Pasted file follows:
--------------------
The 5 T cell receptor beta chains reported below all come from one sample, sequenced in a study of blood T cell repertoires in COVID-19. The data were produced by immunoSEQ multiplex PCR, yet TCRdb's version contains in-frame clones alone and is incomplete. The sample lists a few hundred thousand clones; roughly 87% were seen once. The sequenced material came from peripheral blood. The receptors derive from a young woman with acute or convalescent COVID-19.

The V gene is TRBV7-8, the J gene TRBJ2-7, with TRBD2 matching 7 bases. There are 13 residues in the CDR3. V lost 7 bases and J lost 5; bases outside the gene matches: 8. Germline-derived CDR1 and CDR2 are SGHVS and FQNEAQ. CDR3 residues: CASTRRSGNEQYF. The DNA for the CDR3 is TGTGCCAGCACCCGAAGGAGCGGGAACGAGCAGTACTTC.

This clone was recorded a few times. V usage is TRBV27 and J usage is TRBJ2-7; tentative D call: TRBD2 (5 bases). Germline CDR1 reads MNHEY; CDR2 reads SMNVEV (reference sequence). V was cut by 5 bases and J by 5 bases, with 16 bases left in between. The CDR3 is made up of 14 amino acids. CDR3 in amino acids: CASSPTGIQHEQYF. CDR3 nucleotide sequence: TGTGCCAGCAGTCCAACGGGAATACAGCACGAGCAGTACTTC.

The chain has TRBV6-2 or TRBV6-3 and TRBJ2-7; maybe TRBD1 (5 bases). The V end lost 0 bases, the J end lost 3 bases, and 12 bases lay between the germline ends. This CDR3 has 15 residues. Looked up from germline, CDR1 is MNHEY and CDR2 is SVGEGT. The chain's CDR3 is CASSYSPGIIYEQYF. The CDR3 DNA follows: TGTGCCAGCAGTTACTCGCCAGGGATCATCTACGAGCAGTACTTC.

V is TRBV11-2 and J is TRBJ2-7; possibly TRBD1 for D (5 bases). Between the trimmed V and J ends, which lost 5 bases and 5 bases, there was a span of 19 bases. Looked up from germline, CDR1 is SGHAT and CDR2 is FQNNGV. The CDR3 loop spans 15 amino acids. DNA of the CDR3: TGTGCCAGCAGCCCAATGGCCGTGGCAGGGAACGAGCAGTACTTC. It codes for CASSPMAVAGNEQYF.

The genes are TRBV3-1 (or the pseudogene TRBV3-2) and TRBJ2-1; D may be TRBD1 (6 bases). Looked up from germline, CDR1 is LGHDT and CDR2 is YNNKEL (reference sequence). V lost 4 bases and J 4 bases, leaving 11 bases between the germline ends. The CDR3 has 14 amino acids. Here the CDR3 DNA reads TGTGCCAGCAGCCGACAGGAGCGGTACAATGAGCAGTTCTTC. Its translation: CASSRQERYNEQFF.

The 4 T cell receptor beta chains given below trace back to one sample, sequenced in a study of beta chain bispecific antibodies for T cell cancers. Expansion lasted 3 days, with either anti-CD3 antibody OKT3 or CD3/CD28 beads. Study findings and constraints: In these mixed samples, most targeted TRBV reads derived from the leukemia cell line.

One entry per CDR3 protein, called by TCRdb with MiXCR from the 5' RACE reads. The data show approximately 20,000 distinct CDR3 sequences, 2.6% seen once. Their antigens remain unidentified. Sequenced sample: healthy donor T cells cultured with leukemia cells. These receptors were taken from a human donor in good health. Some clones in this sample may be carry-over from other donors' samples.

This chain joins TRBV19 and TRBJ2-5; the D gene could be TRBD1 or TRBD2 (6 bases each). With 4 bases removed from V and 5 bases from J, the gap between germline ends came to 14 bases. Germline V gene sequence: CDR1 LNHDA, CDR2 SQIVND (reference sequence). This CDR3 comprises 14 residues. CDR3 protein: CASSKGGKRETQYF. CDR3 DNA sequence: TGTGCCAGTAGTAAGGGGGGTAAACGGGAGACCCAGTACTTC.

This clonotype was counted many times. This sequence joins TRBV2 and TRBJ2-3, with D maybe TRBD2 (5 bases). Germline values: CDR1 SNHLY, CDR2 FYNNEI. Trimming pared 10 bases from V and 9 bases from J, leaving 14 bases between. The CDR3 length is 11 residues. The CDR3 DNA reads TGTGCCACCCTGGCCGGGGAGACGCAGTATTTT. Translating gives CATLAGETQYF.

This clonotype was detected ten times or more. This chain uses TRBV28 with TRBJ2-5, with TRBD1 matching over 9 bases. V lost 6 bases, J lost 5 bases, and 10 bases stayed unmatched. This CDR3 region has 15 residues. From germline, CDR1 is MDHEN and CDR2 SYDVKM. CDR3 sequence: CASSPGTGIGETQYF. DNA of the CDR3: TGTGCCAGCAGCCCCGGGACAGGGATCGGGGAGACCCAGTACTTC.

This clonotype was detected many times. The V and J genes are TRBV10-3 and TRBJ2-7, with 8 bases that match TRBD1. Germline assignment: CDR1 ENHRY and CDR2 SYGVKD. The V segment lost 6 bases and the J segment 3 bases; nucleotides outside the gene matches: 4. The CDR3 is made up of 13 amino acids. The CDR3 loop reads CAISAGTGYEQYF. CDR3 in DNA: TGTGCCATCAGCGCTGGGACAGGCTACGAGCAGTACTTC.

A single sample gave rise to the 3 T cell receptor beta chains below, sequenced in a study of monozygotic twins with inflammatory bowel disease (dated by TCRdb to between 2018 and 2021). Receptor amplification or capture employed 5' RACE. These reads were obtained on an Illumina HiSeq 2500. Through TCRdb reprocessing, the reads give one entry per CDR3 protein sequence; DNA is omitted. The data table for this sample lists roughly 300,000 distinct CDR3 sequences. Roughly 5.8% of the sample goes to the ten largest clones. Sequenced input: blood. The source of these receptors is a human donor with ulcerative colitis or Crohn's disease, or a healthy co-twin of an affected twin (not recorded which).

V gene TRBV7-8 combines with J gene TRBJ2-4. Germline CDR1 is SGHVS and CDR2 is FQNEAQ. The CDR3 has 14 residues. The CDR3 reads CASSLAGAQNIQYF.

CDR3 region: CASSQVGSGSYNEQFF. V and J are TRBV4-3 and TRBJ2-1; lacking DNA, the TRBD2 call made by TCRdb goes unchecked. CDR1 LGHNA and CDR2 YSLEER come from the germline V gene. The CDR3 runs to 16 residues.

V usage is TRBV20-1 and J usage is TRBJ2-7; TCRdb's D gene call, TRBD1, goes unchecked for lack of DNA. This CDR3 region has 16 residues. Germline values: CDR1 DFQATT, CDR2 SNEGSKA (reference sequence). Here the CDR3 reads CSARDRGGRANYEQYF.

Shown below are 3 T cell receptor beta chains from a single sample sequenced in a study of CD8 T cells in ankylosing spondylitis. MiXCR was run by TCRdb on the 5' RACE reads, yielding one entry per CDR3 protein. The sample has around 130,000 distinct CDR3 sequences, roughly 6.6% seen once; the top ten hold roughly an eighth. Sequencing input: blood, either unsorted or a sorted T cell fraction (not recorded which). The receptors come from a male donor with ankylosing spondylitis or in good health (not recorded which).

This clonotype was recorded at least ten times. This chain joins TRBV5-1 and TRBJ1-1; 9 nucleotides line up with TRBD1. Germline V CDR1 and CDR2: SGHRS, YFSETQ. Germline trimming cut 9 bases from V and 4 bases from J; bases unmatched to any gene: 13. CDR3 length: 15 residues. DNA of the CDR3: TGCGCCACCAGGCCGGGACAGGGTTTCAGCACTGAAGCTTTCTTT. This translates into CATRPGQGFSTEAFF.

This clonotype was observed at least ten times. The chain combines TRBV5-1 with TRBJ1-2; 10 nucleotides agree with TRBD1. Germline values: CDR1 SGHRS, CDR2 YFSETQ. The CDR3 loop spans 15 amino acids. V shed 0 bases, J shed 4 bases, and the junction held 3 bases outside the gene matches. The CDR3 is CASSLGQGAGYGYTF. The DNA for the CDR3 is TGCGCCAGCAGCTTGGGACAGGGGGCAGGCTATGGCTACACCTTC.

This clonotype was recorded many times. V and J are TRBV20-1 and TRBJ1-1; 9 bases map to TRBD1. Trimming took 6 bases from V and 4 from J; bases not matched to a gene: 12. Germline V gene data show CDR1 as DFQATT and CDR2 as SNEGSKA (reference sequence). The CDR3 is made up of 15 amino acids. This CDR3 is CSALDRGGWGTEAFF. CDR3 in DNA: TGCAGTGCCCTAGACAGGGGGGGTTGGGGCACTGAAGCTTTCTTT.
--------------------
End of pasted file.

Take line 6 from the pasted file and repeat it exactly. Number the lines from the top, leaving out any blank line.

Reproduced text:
The genes are TRBV3-1 (or the pseudogene TRBV3-2) and TRBJ2-1; D may be TRBD1 (6 bases). Looked up from germline, CDR1 is LGHDT and CDR2 is YNNKEL (reference sequence). V lost 4 bases and J 4 bases, leaving 11 bases between the germline ends. The CDR3 has 14 amino acids. Here the CDR3 DNA reads TGTGCCAGCAGCCGACAGGAGCGGTACAATGAGCAGTTCTTC. Its translation: CASSRQERYNEQFF.